nAngioDerm falls within the scope of EuroNanoMed3 (2016-2021), which supports multidisciplinary and translational research and innovation projects covering regenerative medicine, diagnostics, and targeted delivery systems, under the European Horizon 2020 program.
Work on the project starts this month and will run for 36 months.
“Microlight3D is very proud to be a partner in nAngioDerm, its first European research consortium,” said Denis Barbier, CEO of Microlight3D. “Collaborating with such high-level academic organizations on such a key health issue is further recognition of the value of our 3D microprinting technology for regenerative medicine applications. This project is a great opportunity in helping to further develop our micro-scale 3D printing systems for use in future health applications.”
Microlight3D, one of five European partners collaborating on the nAngioDerm project, will contribute to bringing a solution to patients whose wounds from ulcers or major burns fail to heal. The partners will develop a new process and new products involving ion-release bio-materials which will promote angiogenesis for dermal regeneration. This demands skilled competences in tissue engineering, bio-active ions and cell-scaffold 3D-printing.
According to studies, the global burden for skin and subcutaneous diseases has increased rapidly over a 10-year period, with a prevalence of 605 million in year 2015 compared to 493 million in 2005. As many as 20 million people globally were reported in 2009 as living with acute wounds, as a result of surgery, or chronic skin ulcers. Wound care is associated with significant costs and has become a major challenge to healthcare systems worldwide. In a UK study on the health outcomes, resource implications and associated costs attributable to managing wounds in 2012/2013, the annual cost to the NHS (National Health Service) in managing wounds was estimated to be £4.5–5.1 billion. Strategies are being sought to improve the accuracy of diagnosis and healing rates.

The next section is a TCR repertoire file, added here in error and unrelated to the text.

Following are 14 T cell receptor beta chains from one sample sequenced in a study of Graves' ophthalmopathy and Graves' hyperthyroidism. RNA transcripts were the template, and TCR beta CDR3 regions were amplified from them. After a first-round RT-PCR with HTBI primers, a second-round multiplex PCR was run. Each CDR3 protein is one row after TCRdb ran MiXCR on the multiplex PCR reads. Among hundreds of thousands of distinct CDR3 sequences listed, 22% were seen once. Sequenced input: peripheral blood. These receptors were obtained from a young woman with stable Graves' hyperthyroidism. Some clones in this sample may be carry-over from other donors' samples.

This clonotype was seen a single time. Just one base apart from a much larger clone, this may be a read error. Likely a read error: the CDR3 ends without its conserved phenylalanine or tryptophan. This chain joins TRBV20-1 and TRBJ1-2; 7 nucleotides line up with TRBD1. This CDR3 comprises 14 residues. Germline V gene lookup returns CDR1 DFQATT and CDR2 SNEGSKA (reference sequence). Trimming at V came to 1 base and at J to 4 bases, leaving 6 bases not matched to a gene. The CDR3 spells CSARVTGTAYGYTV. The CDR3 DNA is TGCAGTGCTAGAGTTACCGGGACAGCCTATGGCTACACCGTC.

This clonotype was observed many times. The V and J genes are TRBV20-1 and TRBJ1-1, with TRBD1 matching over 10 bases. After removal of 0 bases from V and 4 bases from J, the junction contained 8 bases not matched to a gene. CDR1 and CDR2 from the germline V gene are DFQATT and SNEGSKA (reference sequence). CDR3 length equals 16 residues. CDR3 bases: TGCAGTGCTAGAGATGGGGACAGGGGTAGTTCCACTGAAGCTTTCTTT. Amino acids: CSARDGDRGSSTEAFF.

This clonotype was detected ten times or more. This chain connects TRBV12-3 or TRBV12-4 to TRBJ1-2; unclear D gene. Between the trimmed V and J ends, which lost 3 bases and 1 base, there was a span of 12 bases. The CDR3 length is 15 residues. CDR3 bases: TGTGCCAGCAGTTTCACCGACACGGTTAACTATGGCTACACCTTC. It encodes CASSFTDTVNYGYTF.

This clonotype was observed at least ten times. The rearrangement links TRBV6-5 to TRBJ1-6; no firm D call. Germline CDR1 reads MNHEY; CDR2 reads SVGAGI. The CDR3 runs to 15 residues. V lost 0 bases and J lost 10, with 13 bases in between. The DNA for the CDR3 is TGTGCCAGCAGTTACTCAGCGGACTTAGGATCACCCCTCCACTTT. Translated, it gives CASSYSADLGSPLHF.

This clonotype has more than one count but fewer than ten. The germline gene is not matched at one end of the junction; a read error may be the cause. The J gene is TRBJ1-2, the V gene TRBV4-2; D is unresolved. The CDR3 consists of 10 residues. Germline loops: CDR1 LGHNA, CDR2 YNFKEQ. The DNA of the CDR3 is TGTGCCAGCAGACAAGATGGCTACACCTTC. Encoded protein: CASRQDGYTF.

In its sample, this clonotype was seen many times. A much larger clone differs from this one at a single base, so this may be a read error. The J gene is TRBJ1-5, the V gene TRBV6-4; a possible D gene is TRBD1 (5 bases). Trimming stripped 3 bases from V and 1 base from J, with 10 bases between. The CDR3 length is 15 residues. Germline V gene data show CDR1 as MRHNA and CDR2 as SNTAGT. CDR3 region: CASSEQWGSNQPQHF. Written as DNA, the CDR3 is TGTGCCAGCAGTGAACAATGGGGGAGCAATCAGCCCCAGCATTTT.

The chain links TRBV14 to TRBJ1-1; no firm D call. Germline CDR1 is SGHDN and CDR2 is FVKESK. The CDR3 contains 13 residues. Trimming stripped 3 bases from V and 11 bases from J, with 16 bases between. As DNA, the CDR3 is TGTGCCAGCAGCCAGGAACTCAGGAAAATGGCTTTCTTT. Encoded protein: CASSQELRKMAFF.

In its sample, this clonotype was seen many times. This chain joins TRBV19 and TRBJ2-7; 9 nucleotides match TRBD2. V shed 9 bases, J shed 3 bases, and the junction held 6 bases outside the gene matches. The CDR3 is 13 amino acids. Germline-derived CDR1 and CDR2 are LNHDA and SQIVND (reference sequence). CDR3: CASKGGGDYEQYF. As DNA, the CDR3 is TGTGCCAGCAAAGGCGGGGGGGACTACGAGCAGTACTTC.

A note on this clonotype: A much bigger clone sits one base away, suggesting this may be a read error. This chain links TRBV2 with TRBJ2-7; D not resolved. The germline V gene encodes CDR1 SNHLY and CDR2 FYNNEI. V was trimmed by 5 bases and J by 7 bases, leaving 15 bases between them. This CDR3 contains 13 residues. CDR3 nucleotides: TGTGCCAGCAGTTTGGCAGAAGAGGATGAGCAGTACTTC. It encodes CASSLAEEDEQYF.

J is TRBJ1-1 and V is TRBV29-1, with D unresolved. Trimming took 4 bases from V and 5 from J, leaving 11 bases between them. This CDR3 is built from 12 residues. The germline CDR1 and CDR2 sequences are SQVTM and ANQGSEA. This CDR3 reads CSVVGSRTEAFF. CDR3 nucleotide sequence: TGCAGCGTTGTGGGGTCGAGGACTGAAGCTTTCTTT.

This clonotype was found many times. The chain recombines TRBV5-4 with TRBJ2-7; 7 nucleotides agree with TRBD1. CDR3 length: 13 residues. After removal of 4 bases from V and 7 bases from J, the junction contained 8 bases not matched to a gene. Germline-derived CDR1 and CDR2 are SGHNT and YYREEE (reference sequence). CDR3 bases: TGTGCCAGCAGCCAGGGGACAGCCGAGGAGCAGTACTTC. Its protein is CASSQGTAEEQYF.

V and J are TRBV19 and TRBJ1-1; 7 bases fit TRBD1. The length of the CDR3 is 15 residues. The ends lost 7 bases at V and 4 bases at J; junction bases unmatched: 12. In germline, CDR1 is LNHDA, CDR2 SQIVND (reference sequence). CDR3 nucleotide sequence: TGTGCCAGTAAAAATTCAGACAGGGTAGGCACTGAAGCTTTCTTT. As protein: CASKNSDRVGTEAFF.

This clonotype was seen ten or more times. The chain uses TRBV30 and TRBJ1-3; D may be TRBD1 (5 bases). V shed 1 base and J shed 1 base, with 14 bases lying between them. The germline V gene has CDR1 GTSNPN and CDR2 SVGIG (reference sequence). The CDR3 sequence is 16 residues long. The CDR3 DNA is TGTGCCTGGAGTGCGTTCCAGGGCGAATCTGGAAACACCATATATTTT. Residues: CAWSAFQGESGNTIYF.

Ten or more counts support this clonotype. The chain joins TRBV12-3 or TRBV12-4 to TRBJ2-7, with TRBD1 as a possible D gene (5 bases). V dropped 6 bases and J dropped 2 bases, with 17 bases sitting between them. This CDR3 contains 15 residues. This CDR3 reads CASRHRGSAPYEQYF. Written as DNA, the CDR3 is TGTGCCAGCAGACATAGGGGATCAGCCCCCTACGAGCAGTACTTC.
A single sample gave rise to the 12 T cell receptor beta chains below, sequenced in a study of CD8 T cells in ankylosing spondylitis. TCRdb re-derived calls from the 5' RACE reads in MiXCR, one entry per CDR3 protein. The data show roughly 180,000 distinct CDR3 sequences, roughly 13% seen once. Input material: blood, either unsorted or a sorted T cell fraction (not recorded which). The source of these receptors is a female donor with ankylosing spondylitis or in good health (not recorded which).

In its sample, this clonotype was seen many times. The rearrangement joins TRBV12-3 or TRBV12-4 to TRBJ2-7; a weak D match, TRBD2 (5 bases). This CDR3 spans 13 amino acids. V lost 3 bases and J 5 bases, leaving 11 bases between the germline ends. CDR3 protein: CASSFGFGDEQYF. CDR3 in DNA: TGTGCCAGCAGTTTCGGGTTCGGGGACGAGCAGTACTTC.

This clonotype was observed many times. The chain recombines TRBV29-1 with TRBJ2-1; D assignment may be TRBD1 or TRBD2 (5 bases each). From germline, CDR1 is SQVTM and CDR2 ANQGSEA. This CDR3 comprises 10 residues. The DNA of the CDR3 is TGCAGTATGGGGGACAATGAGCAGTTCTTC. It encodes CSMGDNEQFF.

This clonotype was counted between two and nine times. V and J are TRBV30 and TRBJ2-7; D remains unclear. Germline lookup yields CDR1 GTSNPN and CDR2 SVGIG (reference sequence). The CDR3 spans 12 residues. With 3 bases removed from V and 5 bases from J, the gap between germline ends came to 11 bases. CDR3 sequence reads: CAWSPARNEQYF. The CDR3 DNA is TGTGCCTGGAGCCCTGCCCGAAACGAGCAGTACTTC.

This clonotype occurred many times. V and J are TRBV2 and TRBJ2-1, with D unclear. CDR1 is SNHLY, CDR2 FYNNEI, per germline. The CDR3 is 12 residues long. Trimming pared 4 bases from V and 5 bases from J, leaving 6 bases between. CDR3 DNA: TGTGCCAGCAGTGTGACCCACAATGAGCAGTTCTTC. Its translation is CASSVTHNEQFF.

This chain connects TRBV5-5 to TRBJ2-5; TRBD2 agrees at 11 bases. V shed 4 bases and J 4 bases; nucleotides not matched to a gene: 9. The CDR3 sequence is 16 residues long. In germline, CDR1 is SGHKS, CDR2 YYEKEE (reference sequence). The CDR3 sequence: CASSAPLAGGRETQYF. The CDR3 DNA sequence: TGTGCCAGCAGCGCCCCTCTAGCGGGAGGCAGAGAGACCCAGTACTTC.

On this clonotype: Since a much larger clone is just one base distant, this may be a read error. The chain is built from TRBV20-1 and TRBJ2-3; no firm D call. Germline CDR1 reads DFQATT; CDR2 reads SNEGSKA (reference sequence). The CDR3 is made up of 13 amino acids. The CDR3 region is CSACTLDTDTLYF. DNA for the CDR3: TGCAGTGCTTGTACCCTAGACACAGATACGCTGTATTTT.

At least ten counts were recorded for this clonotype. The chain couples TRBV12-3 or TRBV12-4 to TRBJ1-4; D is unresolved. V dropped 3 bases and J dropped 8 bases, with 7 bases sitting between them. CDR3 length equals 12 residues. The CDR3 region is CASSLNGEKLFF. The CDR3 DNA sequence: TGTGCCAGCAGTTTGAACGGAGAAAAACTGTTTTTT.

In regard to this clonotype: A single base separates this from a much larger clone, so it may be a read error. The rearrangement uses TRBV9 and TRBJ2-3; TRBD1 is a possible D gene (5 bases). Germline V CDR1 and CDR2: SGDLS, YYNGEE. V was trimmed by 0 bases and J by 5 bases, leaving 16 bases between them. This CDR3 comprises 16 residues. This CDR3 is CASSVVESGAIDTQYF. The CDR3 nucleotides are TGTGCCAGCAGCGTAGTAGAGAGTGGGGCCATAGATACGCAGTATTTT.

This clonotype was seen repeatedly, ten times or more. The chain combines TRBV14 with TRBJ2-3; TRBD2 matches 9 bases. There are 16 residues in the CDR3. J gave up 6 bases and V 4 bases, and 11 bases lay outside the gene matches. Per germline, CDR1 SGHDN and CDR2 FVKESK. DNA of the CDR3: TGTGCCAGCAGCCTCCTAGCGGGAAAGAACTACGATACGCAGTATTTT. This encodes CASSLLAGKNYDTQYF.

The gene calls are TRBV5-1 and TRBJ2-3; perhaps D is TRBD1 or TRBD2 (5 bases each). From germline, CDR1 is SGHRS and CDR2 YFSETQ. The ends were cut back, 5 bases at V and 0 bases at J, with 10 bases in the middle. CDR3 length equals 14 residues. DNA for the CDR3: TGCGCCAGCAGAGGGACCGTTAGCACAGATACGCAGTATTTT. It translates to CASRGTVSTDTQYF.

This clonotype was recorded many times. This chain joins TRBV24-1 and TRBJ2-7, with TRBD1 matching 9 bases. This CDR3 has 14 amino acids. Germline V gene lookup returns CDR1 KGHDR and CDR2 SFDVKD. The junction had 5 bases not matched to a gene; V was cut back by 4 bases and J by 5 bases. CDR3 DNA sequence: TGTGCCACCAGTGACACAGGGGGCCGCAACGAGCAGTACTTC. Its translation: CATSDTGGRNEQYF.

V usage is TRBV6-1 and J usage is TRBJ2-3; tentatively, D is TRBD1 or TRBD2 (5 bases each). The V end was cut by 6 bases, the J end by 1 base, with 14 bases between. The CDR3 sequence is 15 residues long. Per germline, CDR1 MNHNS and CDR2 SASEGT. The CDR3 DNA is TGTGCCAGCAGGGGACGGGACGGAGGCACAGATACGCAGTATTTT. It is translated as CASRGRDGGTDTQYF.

Microlight3D will develop a 3D-printer and process dedicated to cell-scaffold application; a structure used in tissue engineering that provides support, enabling living tissue to regenerate itself and facilitate healing.
The lead partner, the Institute for Bioengineering in Catalonia (IBEC), will be responsible for bringing its research capacity in bio-active ions and bioengineering to the nAngioDerm project and coordinating the contributions of the other partners: the University of Ioannina, Greece, the Universitario Vall d’Hebron Hospital, Spain, the University of Grenoble, France, and Microlight3D.
Microlight3D’s selection was based on its unique ability to develop 3D-printers that can print into biomaterials with sub-cell resolution and precision.